Many people believe that a family member or next of kin can simply step in and make decisions on your behalf if you become unable to do so yourself however, this is a widely held misconception.
The only way in which you can give authority to another person to make decisions on your behalf is in a Power of Attorney. By making a Power of Attorney you are giving your attorneys authority to make decisions about both your personal welfare and your property and finances should you require assistance in the future.
- How do you make a Power of Attorney?
It is possible to make a Power of Attorney yourself and some online services offer Powers of Attorney. However, a Power of Attorney requires a solicitor or a doctor to sign a certificate to confirm you understand the document and, as it is a very powerful document, we strongly recommend you meet with a solicitor to make your Power of Attorney.
- What to ask the solicitor in advance
When you call to arrange an appointment to make a Power of Attorney, here are some things you may want to ask the solicitor:
- What is the cost of the Power of Attorney and does that include the fee to arrange for it to be registered with the Office of the Public Guardian?
- What qualifications and experience does the solicitor have? Many of our solicitors are members of STEP; Solicitors for the Elderly and/or a dementia friend. Our very own Donald Winskill is one of the few solicitors in Scotland who is accredited by the Law Society of Scotland as a Specialist in Incapacity and Mental Disability Law;
- Do they offer home visits and/or longer appointments? A home visit may make the person feel more comfortable than attending a strange office, think about whether the person is more able in the morning or afternoon and make the appointment at the best time;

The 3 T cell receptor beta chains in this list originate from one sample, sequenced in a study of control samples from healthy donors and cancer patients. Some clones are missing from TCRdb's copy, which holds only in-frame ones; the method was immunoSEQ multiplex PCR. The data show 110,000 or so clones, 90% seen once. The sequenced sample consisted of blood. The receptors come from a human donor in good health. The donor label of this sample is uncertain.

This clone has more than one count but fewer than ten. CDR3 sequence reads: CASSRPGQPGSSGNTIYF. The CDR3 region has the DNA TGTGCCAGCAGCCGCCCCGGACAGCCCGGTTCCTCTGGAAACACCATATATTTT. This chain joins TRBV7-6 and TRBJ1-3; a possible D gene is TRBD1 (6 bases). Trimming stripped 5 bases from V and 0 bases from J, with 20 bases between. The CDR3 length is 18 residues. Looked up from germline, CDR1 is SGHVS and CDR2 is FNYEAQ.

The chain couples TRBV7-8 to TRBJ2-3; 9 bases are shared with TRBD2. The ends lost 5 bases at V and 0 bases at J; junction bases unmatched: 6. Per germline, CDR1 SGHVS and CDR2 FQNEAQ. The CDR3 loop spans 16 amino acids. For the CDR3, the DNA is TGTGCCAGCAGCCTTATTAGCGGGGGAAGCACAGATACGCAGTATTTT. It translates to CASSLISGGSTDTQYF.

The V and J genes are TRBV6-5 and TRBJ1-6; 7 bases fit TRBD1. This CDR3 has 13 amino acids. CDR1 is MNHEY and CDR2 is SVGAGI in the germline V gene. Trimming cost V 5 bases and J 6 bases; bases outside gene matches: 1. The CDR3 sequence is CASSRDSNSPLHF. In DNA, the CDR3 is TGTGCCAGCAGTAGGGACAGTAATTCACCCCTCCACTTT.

- Will the solicitor send you information in advance? This will allow you to take time to think about things and formulate questions if needs be.
- What to do at the meeting
It is important that you or the person making the Power of Attorney feels comfortable to speak with the solicitor. If needs be ask for a longer meeting than usual.
At the meeting it is good to be open about your or your loved one’s concerns or any conditions which may affect you. Let the solicitor know about any side-effects from medication, or if visual aids or similar might be helpful. Ask for a quiet room and explain how you or your loved one understands questions. In the current times it might be his meeting needs to be held virtually.
Most importantly take all of the time you need and do not feel under any pressure. Making a Power of Attorney is a very important step and we entirely understand it takes time to make the right decisions.
Our Private Client teams in Edinburgh, Glasgow and Perth are experts in planning for elderly care and understand that it can be a challenging and emotional process. We can provide thoughtful advice and help you navigate the challenges and explore all options, to ensure peace of mind for you and your loved ones.
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